Carlos D.’s Green Light = The End Of NY’s Love Affair With Mr. Koo

Posted in Baseball at 4:48 pm by

The Newark Star Ledger’s Don Burke on the oft-replayed moment from the Mets’ 6-3 loss to Florida on Sunday.

Dae-Sung Koo still doesn’t know all that much about baseball here in the United States. But his education is an ongoing process and the Korean reliever learned a very important lesson yesterday.

Grooving a 3-0 fastball to Carlos Delgado is a mistake in any language.

Brought in specifically to face the Florida Marlins first baseman, Koo threw one right down Main Street and Delgado nearly hit it all the way to South Beach. His three-run homer in the seventh inning erased a one-run Mets lead and helped the Marlins avert the sweep with a 6-3 victory.

“I didn’t expect him to swing at it,” the reliever said. “Most of the batters in Korea and Japan don’t swing.”

Of course, Koo isn’t in the Far East anymore. And, as he found out the hard way that when major-league hitters see a fastball that’s just begging to be hit, they usually oblige.

“That was about as grooved as you can groove one,” Mets manager Willie Randolph said.

“I’m employee No. 25,” Delgado said when asked if he knew he had the green light. “I follow orders.”


(Delgado, center, congratulates reliever Todd Jones, left, on a) staying straight, b) not engaging in sex outside of marriage and c) earning his 8th save, not necessarily in that order).

In Koo’s defense, even the screamers doing the game for Fox Sports Miami were predicting that Delgado would take the 3-0 pitch (presumably neither of those guys should be relieving for the Mets, either). I’m not sure if Mike Difelice has learned how to say ‘don’t throw one right down the middle to Carlos Delgado” in multiple languages, but had Koo walked the bases full, we’d probably be hearing about it today as well.

The Bergen Record’s Steve Popper submits that the Mets are haunted by Delgado’s decision to spurn New York’s offer and instead sign with the Marlins, while the Times’ Charlie Nobles wonders along with the rest of us when Carlos Beltran will return to the starting lineup. (Maybe tuesday, maybe not.) Meanwhile, Newsday’s Jon Heyman is puzzled as to how Kaz Matsui managed to talk his way into yesterday’s game.

When Mets writers were looking for Jerry Manuel in an apparent attempt to uncover the story of how a man without a pulse might be hired to manage again (just a joke; the low-key Manuel would make a better hire than the no-key Art Howe), Manuel got a colorful heads-up from a Mets reliever who didn’t like their early reviews.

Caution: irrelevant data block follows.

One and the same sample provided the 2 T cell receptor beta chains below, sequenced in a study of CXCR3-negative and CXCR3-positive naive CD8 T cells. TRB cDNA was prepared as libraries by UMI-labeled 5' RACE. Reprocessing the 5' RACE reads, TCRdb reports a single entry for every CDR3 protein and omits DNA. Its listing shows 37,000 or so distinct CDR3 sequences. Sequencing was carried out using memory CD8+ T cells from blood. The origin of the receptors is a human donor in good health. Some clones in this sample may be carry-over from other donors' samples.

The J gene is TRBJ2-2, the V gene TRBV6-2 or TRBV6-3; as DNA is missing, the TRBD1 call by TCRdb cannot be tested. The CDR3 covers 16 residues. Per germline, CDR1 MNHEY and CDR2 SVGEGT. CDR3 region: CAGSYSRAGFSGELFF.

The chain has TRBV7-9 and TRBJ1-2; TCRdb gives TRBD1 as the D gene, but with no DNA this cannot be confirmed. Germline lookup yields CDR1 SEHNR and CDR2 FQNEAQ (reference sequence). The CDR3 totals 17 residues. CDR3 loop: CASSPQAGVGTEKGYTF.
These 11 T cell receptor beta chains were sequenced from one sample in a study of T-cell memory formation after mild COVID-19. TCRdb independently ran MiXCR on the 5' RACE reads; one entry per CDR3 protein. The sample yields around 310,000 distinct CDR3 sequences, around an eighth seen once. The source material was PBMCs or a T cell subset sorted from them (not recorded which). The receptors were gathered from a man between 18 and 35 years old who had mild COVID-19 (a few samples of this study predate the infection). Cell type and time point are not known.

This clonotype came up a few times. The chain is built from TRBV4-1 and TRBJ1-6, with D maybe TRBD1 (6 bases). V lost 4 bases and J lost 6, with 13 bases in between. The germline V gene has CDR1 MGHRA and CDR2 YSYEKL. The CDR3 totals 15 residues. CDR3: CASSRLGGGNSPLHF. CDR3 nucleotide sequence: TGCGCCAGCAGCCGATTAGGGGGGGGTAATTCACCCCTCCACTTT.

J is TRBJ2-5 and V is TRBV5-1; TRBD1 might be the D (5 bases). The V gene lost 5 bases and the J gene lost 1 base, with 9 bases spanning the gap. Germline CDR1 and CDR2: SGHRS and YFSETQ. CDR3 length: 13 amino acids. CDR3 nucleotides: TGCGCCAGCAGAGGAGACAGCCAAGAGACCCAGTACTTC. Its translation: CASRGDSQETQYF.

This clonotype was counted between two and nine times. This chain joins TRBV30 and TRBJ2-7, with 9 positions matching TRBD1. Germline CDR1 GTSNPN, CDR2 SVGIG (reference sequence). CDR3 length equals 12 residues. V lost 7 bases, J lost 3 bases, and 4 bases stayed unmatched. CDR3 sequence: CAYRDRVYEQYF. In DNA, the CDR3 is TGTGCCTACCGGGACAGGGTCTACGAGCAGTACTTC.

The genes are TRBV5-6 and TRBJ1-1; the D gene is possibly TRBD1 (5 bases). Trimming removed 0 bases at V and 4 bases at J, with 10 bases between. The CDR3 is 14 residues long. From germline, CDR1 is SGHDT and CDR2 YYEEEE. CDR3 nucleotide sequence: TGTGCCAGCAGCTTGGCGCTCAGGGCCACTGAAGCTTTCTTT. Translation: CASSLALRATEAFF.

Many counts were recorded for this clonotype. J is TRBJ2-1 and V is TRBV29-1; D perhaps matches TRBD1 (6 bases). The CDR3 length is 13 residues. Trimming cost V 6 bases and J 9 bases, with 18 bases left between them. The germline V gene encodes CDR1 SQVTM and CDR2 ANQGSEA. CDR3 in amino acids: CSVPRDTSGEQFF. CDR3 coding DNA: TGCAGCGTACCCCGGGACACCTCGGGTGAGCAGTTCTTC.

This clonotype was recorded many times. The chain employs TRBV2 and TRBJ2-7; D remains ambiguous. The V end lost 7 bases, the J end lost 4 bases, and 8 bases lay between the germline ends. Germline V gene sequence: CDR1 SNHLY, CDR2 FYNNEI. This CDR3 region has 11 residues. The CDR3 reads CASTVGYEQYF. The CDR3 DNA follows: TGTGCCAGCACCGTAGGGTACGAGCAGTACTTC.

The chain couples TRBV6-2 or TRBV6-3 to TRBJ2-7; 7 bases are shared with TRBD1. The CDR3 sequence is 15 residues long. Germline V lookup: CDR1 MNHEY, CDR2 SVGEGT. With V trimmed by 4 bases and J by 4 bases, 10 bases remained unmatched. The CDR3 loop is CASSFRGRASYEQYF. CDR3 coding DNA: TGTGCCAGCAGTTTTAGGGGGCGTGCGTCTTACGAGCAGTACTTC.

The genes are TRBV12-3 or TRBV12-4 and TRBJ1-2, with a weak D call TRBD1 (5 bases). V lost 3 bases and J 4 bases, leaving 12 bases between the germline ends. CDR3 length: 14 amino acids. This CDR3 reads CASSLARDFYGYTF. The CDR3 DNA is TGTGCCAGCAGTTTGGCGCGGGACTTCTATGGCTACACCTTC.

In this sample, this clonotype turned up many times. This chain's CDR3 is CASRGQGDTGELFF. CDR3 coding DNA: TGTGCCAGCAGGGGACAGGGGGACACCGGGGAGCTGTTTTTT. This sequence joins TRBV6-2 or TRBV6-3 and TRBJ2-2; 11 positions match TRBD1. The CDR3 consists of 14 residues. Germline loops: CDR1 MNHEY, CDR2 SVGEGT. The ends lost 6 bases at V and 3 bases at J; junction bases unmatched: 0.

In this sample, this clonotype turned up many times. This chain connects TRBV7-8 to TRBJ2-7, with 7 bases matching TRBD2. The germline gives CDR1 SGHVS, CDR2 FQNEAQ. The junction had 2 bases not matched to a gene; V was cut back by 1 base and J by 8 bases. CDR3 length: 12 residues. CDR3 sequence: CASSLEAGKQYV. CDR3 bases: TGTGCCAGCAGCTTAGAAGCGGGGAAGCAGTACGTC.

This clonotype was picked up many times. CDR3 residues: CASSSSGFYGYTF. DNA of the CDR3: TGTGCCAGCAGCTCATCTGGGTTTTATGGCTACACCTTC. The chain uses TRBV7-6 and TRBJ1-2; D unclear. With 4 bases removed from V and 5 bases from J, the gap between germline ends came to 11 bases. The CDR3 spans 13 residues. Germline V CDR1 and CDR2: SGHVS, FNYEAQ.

“Hey,” Roberto Hernandez yelled, “the rats are looking for you.”

Hernandez either has the idea that “rats” and “reporters” are synonymous or tried to reassert the clubhouse caste system, which still places reporters several pegs below relievers, even mediocre ones.

Anyway, we “rats” have to hand it to Hernandez. He still throws cheese (sorry, couldn’t resist), as does Bell, a nice surprise, and all their mates aren’t yet forming the disaster area everyone figured.

The Mets returned home relieved after the trip’s 0-3 start, and one thing to cheer is not playing the Braves in the next 37 games. You can say great things about the new, improved Mets, but everyone knows who’s the daddy in that relationship.

The Mets still turn to goo against Atlanta, responsible for the ugly part of this 3-4 trip. About Atlanta, Cliff Floyd conceded: “I think we’re thinking about it, and I think they know we’re thinking about it. It’s not that we’re waiting for something to happen. But when it does, we say, ‘Oh, –, here we go.'”

Funny, that was my very reaction to Matsui being back in the lineup after an eight-day hiatus. Matsui replaced Miguel Cairo, who had three hits, three runs and two steals in Saturday night’s victory (a good month for Matsui), after finally telling Randolph he was good to go.

Previously, Randolph said Matsui had described a less-than-perfect health situation. But once Matsui finally understood that Randolph wouldn’t play him until Matsui assured him he was perfectly fine, Randolph penciled Matsui back into the lineup.

Matsui and Randolph may understand each other now, but the game still confounds Matsui. When he failed to catch Matt Treanor’s pop-up, it was such a sophomoric miscue that Randolph wrongly figured it must’ve been part of some ingenious strategy to swap Treanor for the faster Alex Gonzalez, whom Matsui forced at second.

“I think he let it drop to change the runners,” Randolph guessed. Not in this lifetime. “I completely lost it in the sun,” Matsui said.

In any language, or in any culture, Matsui continues to play like garbage.

Another Clemens Start Wasted, Astros Sink Futher Into Oblivion

Posted in Baseball at 4:25 pm by

A day after winning their first away series of the season, Houston returned to Minute Maid Park with Roger Clemens on the hill, and true to form, provided no run support whatsoever for the 7 time Cy Young Award Winner, succumbing to the lowly Reds, 9-0. Clemens (7 K’s, 2 earned runs, 4 hits over 7 IP) saw a 2-0 deficit turned into a 9 run margin as John Franco and Russ Springer combined to face 8 batters and retire just one. Captain Fucko saw his ERA rise to 7.36 ; Springer , 8.62.

Cincy’s Aaron Harang (4-1) struck out 10 in 7 scoreless innings.

Morales Feasts On California League Pitching

Posted in Baseball at 2:35 pm by

This jet-lagged correspondent caught Kendry Morales homering in his U.S. pro debut for Rancho Cucamonga last weekend, and the LA Daily News’ Joe Haakenson reports that the young slugger has yet to cool off.

Kendry Morales is making a good first impression on the Angels’ organization. Going into Sunday’s game, Morales was hitting .343 with two homers, seven RBI and a .571 slugging percentage in eight games at Single-A Rancho Cucamonga. He struck out only four times in 35 at-bats.
How soon the 21-year-old Cuban defector rises through the ranks of the organization remains to be seen.

“It’s a daily evaluation of him,” said Tony Reagins, the Angels’ director of player development. “The coaching staff, the rovers, the front-office staff will see him as much as possible to see when is the right time to move him. Right now, there’s no timetable.”

Reagins would not rule out Morales reaching the big leagues this season.

“Anything could happen in this game,” he said. “If he shows progress that warrants him being here, he’ll be here. But to say it’ll be next month, or in two months, I don’t know if that’s fair to say.”

Morales (above) has been playing first base for the Quakes, but he also can play third base and the outfield. His biggest adjustment has been off the field.

“He does things fluidly and has power to all fields,” Reagins said. “But he’s still getting acclimated to the States. The language barrier is something he has to get comfortable with. He speaks almost no English. It’s just a different environment for him.”